French Ministers Disclose Country Homes and Cars on New Website
BY Miranda Neubauer | Thursday, April 18 2013
French government ministers and the French Prime Minister Jean-Marc Ayrault are now publishing a list of their assets on a special government website. The news comes just weeks after Budget Minister Jerome Cahuzac resigned following a report on an investigative French website, Mediapart, that he had an undeclared Swiss bank account.
The website shows that Foreign Minister Laurent Fabius has the most assets, according to Deutsche Welle, holding properties, stocks, life insurance, bank savings and other assets with a total value of just over 6 million euros or $7.85 million. According to DW, eight of the ministers had assets over one million euros. Minister for the Elderly Michele Delaunay, a former cancer specialist, came second to Fabius with just over five million euros, while Finance Minister Pierre Moscovici, with a total of 268,000 euros is at the bottom of the list, according to DW. The website explains that all assets, including tax exempt ones, are included, with the information current as of the end of March.
Der Spiegel noted that Ayrault listed his home in Nantes and a vacation home in Brittany, with a 15,000 euro Citroen car and an older 1,000 euro VW station wagon plus various bank accounts amounting to 1.5 million euros. But Der Spiegel, calling the exercise a competition for modesty and rounding down arithmetic, also noted that the justice minister lists three bicycles valued at 200 euros, and that the documents show that many of the ministers drive used cars, own Paris apartments that are burdened by mortgages, and country homes that are simple farm houses, often inherited from parents.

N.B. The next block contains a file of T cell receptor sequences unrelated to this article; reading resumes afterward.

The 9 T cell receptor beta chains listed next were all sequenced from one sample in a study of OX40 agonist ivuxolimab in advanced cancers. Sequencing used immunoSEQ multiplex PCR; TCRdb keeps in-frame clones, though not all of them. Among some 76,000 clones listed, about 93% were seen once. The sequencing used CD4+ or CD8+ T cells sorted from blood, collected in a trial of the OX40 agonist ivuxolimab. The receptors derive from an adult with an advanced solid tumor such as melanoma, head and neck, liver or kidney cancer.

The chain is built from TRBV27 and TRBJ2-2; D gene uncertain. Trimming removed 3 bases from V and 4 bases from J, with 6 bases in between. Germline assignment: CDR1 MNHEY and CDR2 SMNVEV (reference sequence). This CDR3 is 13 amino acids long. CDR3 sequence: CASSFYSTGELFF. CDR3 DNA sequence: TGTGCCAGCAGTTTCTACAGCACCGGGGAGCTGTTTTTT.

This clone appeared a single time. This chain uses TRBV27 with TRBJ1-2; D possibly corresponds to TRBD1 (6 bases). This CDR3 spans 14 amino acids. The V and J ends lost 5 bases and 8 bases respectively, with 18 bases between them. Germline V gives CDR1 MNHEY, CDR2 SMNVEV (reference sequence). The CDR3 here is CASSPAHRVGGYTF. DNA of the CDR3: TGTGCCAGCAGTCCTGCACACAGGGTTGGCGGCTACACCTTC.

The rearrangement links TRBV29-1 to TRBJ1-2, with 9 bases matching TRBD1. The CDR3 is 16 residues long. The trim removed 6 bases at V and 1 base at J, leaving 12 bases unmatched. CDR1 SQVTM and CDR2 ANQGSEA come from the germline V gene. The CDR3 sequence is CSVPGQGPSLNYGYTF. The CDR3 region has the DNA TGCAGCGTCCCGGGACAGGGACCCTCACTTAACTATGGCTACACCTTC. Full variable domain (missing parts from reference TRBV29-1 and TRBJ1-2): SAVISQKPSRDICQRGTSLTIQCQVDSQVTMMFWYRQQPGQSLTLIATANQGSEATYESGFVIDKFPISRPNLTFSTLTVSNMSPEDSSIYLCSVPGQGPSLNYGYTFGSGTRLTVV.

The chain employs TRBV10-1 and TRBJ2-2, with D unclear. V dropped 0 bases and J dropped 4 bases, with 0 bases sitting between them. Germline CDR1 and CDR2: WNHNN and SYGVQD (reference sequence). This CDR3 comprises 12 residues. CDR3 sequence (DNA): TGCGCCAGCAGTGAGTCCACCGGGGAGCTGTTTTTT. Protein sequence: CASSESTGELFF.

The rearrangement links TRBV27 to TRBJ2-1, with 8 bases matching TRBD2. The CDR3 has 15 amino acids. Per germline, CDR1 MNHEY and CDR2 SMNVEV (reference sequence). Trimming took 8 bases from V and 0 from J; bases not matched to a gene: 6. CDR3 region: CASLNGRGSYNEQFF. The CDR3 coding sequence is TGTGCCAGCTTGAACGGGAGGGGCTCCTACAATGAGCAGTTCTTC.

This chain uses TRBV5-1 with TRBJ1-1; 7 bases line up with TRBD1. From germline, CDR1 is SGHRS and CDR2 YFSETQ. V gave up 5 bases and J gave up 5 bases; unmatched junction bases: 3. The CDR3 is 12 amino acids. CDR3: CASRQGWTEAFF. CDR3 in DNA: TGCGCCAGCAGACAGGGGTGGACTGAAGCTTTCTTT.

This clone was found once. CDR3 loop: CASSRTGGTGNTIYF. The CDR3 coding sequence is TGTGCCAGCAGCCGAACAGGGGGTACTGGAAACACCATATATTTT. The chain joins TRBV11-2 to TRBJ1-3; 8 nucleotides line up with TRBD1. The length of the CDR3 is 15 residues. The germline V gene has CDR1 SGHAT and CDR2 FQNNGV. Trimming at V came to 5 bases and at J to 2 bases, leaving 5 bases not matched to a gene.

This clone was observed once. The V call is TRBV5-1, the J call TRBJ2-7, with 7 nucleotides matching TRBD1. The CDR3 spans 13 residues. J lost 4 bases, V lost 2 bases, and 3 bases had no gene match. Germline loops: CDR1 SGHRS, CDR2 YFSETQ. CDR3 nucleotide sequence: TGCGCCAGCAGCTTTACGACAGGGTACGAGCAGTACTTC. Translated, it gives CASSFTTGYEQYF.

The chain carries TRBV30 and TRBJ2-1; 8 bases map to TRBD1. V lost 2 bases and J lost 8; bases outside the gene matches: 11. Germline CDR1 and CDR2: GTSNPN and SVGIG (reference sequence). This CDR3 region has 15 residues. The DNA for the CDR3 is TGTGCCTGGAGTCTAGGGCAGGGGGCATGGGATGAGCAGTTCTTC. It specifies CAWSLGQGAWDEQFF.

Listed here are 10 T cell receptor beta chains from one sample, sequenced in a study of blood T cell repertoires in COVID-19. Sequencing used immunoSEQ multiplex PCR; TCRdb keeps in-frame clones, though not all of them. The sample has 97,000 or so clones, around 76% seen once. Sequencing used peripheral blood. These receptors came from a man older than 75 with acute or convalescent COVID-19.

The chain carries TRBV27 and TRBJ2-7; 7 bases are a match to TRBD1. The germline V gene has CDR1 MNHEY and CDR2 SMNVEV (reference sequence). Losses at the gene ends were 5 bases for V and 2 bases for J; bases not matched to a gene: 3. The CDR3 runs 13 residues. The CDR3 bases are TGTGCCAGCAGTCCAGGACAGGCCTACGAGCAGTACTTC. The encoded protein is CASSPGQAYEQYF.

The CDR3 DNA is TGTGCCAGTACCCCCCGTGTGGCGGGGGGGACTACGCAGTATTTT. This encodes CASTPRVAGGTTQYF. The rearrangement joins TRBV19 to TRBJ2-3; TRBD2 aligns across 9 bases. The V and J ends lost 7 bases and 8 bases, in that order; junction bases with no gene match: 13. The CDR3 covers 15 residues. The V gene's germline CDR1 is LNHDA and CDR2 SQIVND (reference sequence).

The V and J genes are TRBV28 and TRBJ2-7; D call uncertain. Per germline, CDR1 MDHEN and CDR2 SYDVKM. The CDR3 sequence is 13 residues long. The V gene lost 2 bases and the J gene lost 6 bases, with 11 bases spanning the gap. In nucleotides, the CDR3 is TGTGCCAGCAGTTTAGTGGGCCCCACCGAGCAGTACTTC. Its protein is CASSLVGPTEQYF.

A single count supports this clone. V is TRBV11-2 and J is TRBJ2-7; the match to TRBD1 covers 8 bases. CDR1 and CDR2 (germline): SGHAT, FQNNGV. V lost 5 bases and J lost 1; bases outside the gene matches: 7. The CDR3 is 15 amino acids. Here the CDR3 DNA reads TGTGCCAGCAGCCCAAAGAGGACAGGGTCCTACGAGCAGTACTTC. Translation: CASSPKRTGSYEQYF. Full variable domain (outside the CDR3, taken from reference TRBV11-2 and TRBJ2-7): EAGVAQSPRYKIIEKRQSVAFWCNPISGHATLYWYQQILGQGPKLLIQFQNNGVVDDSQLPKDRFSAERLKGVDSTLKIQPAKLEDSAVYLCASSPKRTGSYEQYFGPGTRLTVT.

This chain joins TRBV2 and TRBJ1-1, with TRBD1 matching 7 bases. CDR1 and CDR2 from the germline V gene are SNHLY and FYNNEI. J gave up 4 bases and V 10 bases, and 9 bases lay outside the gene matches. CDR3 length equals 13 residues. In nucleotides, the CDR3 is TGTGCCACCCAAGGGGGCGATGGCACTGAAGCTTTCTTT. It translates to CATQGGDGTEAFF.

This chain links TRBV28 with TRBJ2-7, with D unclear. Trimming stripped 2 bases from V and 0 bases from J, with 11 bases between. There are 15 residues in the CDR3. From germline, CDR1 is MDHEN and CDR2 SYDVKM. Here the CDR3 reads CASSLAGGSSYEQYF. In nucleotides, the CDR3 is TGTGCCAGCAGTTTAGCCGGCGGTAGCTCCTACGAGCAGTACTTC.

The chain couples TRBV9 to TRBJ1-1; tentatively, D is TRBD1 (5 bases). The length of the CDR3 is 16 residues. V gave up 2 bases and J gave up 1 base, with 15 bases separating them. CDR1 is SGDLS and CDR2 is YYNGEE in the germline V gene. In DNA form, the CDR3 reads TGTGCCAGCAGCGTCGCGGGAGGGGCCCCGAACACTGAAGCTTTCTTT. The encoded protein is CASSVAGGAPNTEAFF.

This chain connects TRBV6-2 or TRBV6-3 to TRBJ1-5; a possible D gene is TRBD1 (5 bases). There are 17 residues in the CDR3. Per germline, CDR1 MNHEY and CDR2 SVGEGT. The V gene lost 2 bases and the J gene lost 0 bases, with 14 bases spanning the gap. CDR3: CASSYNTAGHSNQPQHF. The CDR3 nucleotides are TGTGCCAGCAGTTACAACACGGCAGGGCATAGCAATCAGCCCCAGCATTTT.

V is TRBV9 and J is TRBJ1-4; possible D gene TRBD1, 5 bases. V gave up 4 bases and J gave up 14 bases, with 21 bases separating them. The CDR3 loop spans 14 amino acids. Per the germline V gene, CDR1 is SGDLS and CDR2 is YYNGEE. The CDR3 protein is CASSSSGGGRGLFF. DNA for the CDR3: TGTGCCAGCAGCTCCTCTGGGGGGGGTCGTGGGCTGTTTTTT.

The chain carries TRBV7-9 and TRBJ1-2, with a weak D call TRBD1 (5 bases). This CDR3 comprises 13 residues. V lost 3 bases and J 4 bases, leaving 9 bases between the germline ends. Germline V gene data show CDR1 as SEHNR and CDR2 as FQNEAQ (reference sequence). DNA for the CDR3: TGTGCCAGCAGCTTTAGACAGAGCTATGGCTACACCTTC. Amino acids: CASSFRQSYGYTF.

Clémence Pène, an organizer for Personal Democracy Forum in France and a PhD Candidate in Political Science at the LabTop (Political Theory Lab) research center at Paris 8 University, wrote in an e-mail that she welcomed the move and hoped the website would be the first step in a larger process.
"That being said, the website itself is not very innovative (you can download pdf forms), and declarations are not necessarily easy to understand," she wrote. "I would be more interested to know how they spend their deputy indemnity (that is supposed to fund their assistants / offices / practical daily work life fees) than knowing if they have German or French cars."